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The Complete Guide to Snowblowing Success


Winter is here, and several things need to happen: shoveling sidewalks, drinking hot cocoa, building snowmen, walking the dog, sledding… but wait! It snowed. Your driveway and sidewalks are buried. Time to break out the snow blower! Before you bust through the drifts, we have a few tips.

The Manual is King

Your snow blower owner’s manual has all the information in it you could possibly need (along with things you probably don’t care about). If anything in there contradicts what we’re saying here, go with that. 

Oil Replacement

If you didn’t change your oil in the spring, then we recommend “out with the old, in with the new” before you get going. Now is probably not the optimal time to do it, but you’re a procrastinator (or forgetful - we’ll let you decide), so you’ll have to do it now. Glove up, oil on. Or in. Better in than on.

Fuel + Fuel Stabilizer

This one is crucial! Not only do you need to fill up your tank, but fuel stabilizer prevents the ethanol from damaging the engine while extending fuel life(which only lasts about 30 days). Should your job require more than one gas up, be sure to let the engine cool off before adding more fuel. The proximity of the gas tank and engine are close, which increases the odds of fume inhalation or gas combustion.

Tire Pressure

Hopefully, you checked before the snow, but you’ll want to make sure tires are inflated to the manual’s recommended PSI. This allows proper grip and float, and if your tread is looking worse for wear, we know where you can find some new snowblower tires.

Snow Blower Tire Chains

Maybe you knew you could add these to your power tool. Maybe not. But you can, and if you’ve got a lot of ice to clear, they’re probably a wise investment. Riding snow blowers and push snow blowers have fitments in stock.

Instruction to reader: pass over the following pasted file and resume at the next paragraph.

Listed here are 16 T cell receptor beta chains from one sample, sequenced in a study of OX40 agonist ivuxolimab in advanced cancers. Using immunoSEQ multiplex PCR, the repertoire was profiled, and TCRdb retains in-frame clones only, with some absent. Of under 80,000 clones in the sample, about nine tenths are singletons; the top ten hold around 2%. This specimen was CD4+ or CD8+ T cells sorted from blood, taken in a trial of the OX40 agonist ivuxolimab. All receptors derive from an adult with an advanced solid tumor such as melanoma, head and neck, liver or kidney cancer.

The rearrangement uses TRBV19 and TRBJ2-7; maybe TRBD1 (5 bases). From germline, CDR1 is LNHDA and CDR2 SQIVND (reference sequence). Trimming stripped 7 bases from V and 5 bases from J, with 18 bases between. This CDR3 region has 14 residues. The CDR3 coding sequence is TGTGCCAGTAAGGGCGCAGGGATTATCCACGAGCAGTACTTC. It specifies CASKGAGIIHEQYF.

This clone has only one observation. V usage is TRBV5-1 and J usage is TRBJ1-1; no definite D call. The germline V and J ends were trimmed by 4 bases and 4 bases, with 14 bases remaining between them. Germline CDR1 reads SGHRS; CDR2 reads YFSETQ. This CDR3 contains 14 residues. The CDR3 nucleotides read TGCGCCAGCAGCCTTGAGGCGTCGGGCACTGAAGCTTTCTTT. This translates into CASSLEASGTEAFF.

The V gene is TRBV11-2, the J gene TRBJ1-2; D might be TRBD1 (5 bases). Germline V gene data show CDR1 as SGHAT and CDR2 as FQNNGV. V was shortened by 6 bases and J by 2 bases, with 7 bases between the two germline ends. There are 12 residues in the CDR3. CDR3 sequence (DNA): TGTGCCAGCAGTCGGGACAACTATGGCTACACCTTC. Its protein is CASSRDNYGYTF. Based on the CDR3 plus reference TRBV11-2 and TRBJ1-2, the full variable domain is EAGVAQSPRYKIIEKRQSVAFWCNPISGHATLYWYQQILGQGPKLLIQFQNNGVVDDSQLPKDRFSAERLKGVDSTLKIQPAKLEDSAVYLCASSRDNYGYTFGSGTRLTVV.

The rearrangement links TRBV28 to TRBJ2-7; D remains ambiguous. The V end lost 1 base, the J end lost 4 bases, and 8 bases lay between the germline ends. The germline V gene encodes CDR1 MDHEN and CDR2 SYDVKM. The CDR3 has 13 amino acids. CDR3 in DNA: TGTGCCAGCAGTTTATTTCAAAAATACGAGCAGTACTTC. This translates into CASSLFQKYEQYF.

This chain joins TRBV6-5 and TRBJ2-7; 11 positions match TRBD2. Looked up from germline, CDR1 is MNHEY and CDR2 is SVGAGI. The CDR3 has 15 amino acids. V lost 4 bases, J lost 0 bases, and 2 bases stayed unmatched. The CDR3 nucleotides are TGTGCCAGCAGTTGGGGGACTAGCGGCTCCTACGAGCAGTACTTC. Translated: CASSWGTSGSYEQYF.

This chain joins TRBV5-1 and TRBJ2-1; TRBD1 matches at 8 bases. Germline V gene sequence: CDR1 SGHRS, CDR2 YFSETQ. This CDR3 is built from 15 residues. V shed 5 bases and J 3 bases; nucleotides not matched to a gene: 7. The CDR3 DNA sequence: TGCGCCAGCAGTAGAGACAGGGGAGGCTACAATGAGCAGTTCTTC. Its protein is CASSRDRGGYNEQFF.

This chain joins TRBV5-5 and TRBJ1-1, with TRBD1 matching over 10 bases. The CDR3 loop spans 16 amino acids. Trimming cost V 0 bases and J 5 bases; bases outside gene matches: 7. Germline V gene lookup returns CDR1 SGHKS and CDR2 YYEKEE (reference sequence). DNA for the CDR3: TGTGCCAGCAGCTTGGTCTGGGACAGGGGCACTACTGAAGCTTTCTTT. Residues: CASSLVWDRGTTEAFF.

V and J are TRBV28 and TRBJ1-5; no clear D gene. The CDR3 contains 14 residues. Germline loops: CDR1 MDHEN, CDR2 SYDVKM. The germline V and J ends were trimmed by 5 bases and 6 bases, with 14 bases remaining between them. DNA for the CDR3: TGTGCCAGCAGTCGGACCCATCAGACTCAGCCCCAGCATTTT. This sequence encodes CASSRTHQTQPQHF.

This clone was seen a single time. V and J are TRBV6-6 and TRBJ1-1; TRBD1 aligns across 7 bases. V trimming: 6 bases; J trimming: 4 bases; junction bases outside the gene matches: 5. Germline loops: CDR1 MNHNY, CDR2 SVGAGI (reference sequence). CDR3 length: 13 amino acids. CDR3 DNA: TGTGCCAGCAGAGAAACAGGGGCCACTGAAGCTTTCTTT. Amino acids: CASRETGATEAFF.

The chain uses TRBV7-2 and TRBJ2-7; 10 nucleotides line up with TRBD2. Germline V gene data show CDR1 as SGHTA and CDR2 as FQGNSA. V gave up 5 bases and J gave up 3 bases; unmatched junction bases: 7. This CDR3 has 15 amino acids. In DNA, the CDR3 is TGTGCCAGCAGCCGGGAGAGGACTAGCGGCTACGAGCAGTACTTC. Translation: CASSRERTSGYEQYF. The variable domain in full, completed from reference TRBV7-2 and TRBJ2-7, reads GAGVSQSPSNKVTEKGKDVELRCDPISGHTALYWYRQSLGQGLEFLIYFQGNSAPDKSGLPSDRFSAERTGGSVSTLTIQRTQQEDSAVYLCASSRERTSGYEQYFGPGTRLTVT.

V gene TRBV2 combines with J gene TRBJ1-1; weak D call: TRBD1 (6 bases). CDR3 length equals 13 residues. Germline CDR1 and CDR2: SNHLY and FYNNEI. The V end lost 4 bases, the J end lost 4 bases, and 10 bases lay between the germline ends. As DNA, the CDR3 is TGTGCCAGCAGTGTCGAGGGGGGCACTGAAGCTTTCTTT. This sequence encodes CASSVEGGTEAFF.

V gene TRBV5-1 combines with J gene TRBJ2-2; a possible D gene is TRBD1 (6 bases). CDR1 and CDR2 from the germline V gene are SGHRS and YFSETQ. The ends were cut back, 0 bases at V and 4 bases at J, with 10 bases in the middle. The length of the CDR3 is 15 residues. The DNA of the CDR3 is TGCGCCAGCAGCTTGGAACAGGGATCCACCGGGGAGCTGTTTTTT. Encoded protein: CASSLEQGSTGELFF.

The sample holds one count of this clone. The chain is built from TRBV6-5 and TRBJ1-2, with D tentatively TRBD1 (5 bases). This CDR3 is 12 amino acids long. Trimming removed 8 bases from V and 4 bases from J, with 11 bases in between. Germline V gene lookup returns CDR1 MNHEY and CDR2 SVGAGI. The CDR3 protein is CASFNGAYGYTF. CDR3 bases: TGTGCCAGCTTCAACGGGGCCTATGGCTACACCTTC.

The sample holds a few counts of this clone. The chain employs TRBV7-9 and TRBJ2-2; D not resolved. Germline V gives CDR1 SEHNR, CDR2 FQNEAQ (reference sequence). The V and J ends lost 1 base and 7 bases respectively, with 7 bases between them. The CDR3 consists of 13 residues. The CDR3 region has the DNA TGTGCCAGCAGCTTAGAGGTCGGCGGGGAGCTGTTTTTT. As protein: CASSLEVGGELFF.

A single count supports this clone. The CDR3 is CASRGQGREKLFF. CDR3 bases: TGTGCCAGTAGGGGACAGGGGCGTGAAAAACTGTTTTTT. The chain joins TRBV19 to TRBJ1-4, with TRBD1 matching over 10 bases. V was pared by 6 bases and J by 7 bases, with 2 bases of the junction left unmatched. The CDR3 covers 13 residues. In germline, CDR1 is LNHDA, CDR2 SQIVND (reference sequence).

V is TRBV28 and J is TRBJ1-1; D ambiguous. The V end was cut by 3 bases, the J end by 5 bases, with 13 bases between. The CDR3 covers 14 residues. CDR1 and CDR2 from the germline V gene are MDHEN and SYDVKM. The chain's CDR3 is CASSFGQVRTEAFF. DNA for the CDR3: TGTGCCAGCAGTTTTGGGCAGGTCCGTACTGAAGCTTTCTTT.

Silicone Spray

This will prevent sticking and clumping to your auger. You don’t want to jam that, as it can break parts or halt your work mid-removal.

Tips:

  • Start your snow blower in a well-ventilated area.
  • Check for newspapers, tree branches, dog ties, and toys (think sleds with rope)!
  • Extension cords and hoses could be buried if you’re working close to your house. Check for these, too.
  • Avoid any areas with rock, landscaping or gravel. The snow blower will either clog or launch these.
  • Never stick hands or feet in to relieve a jam. Make sure the machine is completely off and use a recommended unsticking tool.
  • Before putting away, remove excess snow with proper tools and dry off.

Strategy:

  • Go slow and steady. It’s not a race; pushing too fast creates clogs and causes overload in the bucket, which leads to snow spillage.
  • If you’re working on a large surface, start in the middle and gradually work your way out to avoid blowing snow onto cleared path.
  • Be mindful of wind direction and adjust as necessary.
  • Don’t wait until the snow stops; if it’s a heavy snow, it will be packed down by the time you get out there, making your job more time consuming than if you’d gotten a head start.
  • Be safe, observe all safety precautions, and never stick your hand into the machine for any reason.

Happy Winter, Traction Tribe! 

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